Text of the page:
“Meaningful” means nothing

I’ve had several conversations now in which someone has used the word “meaningful” and then, (while rolling their eyes) immediately tries to take it back, as if the word has been banned from our vocabulary. Of course, this only holds true if you work in healthcare, and are at all aware of how the American Recovery and Reinvestment Act (ARRA) and its sibling, the HITECH Act, have changed the way we think about information technology. Meaningful use of certified EHR systems is the new goal for all physicians and hospitals in order to avoid payment penalties. While there are many hospitals and physicians that have already implemented this technology over the past decade, those for whom the technology proved too expensive, complicated or otherwise elusive now look at the meaningful use requirements as the lowest bar over which they must jump in order to stay ahead of the payment reductions. Will the concept of meaningful use continue to evolve beyond the requirements that will be in place by 2015? It’s unfortunate Congress did not call this effort “basic use” or “initial use” of technology, for there are few ways to describe what is yet to come without resorting to “more meaningful” and “still more meaningful.”  Don’t get me wrong. I write this as an optimist, and believe that we will still see developments in health information technology that will make what we’re doing today seem like baby steps. Calling it “meaningful” today doesn’t really set that kind of tone for the future. We must accept that this will be a long, exciting journey, and find a new word to plug the hole in our vocabulary. There’s always “visionary.”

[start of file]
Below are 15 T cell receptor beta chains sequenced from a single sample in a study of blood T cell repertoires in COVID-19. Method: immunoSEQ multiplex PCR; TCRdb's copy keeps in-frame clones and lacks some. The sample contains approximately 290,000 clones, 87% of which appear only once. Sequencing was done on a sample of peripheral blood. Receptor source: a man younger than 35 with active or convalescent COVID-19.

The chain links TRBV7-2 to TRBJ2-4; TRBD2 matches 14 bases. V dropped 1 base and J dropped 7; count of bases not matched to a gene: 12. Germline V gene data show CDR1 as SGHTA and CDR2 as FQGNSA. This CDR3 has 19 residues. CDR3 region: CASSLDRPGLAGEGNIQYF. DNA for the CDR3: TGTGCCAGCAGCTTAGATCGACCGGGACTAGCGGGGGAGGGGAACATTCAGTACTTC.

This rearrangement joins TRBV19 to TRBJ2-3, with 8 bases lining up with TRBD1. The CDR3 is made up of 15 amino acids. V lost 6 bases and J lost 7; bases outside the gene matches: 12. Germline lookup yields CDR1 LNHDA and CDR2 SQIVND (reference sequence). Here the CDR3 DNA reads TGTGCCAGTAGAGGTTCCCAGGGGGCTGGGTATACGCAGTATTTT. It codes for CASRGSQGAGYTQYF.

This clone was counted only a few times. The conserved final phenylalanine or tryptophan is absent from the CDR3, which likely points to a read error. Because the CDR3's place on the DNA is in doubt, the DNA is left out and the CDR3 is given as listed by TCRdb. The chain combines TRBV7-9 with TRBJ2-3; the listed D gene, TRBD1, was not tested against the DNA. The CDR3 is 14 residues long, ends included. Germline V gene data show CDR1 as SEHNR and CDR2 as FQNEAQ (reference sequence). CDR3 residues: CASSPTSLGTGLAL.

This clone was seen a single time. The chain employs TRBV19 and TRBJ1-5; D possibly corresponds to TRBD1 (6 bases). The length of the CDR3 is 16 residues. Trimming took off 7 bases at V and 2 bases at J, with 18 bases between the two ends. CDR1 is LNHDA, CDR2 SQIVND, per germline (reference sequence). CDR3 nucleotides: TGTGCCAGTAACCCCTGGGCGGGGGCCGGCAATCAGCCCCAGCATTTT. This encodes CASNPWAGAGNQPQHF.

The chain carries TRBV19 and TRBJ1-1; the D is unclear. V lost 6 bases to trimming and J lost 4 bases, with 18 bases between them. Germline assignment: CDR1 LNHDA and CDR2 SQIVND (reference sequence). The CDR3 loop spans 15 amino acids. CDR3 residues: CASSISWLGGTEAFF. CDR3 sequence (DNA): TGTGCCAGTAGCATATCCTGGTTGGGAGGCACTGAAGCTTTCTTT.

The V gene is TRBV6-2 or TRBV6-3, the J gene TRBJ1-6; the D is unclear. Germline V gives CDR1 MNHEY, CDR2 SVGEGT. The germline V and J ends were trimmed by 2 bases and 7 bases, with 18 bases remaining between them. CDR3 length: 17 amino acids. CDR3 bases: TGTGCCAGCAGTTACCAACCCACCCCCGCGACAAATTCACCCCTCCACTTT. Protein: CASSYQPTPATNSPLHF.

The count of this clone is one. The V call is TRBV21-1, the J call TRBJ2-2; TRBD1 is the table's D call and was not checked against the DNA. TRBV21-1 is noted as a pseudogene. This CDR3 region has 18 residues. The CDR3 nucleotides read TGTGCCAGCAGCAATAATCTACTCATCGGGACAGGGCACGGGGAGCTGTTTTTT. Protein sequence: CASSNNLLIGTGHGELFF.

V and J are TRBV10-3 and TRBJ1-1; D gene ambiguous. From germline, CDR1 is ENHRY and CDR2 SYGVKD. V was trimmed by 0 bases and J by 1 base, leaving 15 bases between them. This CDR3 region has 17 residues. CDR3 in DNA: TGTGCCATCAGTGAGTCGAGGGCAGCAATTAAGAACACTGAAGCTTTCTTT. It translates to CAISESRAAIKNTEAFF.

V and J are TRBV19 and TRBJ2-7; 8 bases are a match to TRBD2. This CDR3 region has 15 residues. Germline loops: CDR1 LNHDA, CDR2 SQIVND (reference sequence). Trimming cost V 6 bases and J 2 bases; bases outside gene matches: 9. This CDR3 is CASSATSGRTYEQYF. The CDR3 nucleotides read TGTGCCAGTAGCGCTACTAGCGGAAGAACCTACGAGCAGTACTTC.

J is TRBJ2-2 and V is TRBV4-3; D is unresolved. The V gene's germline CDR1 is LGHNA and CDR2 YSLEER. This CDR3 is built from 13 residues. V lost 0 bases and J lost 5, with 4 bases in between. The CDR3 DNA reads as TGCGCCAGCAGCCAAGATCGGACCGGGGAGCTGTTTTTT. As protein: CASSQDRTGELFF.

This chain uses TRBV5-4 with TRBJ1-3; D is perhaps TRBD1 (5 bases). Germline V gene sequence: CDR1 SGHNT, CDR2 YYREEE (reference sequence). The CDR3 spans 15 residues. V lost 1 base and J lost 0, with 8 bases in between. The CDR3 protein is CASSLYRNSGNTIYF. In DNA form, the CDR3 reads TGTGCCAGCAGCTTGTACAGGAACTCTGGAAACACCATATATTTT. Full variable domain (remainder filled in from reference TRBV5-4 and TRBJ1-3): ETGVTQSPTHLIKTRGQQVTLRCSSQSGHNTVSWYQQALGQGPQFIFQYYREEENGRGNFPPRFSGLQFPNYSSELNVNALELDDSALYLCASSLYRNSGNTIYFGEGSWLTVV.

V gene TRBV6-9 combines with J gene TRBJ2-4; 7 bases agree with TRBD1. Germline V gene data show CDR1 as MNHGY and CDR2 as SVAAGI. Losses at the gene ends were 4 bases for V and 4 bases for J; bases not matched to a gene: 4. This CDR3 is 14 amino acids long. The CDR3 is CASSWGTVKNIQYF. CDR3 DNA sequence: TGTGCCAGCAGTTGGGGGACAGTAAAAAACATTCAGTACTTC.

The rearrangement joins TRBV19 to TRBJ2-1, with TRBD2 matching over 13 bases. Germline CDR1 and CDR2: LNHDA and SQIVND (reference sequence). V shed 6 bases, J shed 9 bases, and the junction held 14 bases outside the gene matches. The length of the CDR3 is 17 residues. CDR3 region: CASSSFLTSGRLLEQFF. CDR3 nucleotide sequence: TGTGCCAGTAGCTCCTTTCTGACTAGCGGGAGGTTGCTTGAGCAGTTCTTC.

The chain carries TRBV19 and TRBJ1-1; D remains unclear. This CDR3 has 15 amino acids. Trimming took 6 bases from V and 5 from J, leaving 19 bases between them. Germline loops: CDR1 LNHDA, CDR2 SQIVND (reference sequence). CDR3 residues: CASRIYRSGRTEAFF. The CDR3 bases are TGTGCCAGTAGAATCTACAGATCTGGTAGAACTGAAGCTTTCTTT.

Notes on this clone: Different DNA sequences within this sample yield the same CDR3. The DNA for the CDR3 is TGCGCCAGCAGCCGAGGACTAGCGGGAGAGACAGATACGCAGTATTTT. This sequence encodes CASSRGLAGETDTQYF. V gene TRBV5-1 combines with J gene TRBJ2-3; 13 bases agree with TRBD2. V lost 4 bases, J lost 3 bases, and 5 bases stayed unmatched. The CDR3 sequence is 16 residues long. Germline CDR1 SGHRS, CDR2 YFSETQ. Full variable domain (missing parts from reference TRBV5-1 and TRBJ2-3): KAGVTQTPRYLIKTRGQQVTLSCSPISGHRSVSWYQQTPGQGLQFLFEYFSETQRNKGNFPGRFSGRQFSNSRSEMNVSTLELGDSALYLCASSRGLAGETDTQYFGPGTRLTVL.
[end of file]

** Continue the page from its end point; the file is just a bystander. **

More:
-Rod Piechowski

Copyright © 2010, Rod Piechowski, Inc., Consulting

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